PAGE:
Modules and Hotplugging

Modules are used to dynamically add functionality to the kernel at run time — device drivers, filesystems, network protocols, practically any subsystem3 of the kernel can be modularized. This removes one of the significant disadvantages of monolithic kernels as compared with microkernel variants.

3With the exception of basic functions, such as memory management, which are always needed.

Modules can also be unloaded from the kernel at run time, a useful aspect when developing new kernel components.

C^Applications and Libc

|| System calls

C^Applications and Libc

|| System calls

Virtual file system









Page cache


Buffer cache |


Block layer

Device drivers

Various subsystems e

Hard disks

Figure 1-10: Overview of how the virtual filesystem layer, filesystem implementations, and the block layer interoperate.

Basically, modules are simply normal programs that execute in kernel space rather than in userspace. They must also provide certain sections that are executed when the module is initialized (and terminated) in order to register and de-register the module functions with the kernel. Otherwise, module code has the same rights (and obligations) as normal kernel code and can access all the same functions and data as code that is permanently compiled into the kernel.

Modules are an essential requisite to support for hotplugging. Some buses (e.g., USB and FireWire) allow devices to be connected while the system is running without requiring a system reboot. When the system detects a new device, the requisite driver can be automatically added to the kernel by loading the corresponding module.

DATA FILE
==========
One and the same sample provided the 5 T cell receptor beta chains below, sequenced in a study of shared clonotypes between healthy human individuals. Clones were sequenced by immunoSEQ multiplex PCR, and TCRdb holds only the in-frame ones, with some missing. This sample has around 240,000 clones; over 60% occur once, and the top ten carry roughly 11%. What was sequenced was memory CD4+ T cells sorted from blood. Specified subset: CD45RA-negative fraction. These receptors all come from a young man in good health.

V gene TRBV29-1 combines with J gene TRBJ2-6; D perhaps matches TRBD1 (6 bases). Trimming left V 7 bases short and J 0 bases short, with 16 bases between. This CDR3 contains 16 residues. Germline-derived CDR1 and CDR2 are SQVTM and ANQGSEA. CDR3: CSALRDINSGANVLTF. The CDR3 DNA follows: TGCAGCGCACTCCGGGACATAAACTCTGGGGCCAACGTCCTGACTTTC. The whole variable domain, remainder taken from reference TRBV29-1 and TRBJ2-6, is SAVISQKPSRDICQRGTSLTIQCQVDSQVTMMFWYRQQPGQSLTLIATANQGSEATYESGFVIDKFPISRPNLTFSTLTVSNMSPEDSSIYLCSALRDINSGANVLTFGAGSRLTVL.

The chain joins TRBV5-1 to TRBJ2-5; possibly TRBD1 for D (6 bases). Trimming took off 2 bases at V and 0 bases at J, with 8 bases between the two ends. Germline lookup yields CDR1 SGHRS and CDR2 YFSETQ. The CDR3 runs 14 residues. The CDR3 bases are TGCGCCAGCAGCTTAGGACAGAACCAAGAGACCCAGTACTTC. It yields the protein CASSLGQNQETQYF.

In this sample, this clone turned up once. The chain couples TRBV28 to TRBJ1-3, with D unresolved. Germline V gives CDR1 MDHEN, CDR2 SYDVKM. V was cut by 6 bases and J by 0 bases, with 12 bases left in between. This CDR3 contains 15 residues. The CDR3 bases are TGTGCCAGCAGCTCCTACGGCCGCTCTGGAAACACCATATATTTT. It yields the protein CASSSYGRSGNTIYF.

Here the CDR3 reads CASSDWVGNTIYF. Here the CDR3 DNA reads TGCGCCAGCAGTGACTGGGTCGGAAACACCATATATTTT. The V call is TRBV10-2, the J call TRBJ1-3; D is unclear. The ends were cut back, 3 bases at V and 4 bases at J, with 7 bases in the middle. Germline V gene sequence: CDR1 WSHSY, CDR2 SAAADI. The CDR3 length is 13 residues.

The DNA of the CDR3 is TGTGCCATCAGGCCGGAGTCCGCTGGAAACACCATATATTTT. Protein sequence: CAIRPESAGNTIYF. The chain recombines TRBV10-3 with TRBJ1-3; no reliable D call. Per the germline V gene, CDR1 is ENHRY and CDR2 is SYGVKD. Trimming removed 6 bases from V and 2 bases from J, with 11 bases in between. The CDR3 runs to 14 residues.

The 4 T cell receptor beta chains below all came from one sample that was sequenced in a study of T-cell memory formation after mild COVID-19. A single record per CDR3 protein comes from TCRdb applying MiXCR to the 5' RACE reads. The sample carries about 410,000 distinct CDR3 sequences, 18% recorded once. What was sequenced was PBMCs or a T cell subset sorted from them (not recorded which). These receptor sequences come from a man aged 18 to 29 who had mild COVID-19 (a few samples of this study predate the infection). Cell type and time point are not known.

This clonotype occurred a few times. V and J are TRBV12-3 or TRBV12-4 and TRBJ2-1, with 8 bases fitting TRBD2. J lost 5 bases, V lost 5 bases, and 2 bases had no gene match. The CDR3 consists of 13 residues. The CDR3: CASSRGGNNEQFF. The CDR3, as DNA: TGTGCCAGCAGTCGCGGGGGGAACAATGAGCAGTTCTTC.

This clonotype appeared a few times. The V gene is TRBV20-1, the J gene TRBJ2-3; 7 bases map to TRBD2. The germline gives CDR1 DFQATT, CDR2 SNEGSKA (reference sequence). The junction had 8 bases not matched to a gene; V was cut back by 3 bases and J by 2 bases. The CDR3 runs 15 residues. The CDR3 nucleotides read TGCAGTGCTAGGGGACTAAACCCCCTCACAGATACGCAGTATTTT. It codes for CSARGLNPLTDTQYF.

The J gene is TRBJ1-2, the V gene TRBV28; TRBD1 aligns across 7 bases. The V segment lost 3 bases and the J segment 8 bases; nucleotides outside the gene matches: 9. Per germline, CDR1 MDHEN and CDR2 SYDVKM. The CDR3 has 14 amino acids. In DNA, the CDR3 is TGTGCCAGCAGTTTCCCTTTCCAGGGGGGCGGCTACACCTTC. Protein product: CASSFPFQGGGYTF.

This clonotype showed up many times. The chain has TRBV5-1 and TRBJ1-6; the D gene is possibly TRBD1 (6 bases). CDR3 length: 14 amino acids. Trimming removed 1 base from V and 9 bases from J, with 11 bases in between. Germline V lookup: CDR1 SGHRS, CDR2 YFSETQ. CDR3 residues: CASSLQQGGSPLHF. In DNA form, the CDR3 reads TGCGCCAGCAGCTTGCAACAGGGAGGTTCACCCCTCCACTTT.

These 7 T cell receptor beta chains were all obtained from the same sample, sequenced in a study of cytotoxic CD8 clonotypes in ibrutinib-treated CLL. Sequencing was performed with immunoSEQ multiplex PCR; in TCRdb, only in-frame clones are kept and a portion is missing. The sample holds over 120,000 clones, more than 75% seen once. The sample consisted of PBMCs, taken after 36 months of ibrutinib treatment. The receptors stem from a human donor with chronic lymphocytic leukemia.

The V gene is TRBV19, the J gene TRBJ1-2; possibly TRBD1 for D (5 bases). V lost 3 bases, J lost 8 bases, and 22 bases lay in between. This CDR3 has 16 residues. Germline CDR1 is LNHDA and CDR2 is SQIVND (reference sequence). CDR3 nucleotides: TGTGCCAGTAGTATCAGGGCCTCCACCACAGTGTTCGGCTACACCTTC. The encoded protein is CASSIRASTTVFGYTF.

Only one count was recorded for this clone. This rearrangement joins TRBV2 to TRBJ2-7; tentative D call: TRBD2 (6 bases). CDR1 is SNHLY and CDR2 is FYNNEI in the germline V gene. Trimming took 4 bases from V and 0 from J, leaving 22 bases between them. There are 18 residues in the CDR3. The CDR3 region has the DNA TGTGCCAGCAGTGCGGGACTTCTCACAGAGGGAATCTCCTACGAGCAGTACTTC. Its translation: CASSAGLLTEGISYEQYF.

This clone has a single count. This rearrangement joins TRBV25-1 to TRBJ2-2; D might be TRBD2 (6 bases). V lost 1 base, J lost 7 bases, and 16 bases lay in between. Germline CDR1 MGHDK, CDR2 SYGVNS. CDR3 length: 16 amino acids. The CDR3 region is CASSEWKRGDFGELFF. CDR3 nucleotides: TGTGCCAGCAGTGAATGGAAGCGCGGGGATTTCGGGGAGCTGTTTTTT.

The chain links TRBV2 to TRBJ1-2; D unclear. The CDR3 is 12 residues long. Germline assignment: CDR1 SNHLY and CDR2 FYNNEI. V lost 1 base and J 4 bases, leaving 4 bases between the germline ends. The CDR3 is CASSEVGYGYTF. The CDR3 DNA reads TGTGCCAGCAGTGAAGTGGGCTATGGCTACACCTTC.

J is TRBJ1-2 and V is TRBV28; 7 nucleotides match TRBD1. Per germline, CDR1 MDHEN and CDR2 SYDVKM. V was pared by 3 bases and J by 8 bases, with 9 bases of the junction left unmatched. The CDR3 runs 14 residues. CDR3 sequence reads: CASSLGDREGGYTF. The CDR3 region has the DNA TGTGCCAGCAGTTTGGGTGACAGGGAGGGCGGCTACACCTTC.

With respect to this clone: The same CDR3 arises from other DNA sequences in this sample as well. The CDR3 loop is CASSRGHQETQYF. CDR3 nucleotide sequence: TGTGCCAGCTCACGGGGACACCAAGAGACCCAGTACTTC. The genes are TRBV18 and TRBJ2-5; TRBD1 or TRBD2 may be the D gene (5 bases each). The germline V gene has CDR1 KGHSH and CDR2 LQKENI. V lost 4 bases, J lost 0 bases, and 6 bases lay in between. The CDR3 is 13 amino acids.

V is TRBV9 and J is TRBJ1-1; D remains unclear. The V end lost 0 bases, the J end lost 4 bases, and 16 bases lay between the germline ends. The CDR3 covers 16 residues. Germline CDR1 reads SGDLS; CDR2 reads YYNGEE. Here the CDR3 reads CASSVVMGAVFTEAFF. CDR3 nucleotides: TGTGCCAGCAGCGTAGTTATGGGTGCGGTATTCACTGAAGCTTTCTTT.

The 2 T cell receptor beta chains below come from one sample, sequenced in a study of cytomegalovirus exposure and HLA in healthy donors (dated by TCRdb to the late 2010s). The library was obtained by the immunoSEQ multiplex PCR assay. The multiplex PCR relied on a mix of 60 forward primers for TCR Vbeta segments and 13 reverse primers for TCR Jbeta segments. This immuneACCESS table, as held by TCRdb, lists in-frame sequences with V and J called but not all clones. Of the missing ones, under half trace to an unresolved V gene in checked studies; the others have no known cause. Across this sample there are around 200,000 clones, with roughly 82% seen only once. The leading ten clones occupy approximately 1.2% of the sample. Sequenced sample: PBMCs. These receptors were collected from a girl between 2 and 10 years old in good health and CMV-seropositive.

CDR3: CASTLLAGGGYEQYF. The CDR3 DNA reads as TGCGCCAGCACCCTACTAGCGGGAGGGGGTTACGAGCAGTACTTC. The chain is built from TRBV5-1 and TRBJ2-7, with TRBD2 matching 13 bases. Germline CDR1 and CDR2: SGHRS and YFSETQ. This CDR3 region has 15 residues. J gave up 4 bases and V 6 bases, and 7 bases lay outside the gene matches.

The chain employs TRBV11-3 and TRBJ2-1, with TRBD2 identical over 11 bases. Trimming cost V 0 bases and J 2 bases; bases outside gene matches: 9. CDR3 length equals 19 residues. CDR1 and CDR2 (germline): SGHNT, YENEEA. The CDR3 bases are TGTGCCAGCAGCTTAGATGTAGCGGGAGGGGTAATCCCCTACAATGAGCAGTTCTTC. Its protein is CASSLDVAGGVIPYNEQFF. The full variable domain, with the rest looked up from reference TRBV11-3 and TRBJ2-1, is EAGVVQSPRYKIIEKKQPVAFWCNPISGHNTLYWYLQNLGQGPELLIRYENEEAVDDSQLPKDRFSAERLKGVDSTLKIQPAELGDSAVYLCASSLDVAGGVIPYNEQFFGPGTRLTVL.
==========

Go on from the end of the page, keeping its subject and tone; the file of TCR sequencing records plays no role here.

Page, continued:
Modules also enable kernels to be built to support all kinds of devices that the kernel can address without unnecessarily bloating kernel size. Once attached hardware has been detected, only the requisite modules are loaded, and the kernel remains free of superfluous drivers.

A long-standing issue in the kernel community revolves around the support of binary-only modules, that is, modules for which no source code is available. While binary-only modules are omnipresent on most proprietary operating systems, many kernel developers see them (at least!) as an incarnation of the devil: Since the kernel is developed as open-source software, they believe that modules should also be published as open source, for a variety of both legal and technical reasons. There are, indeed, strong arguments to support this reasoning (and besides, I also follow these), but they are not shared by some commercial companies that tend to think that opening up their driver sources would weaken their business position.

It is currently possible to load binary-only modules into the kernel, although numerous restrictions apply for them. Most importantly, they may not access any functions that are explicitly only made available to GPL-licensed code. Loading a binary-only module taints the kernel, and whenever something bad occurs, the fault is naturally attributed to the tainting module. If a kernel is tainted, this will be marked on crash dumps, for instance, and kernel developers will be very unsupportive in solving the issue that led to the crash — since the binary module could have given every part of the kernel a good shaking, it cannot be assumed that the kernel still works as intended, and support is better left to the manufacturer of the offending module.

Loading binary-only modules is not the only possibility for tainting a kernel. This happens also when, for instance, the machine has experienced certain bad exceptions, when a SMP system is built with CPUs that do not officially support multiprocessing by their specification, and other similar reasons.

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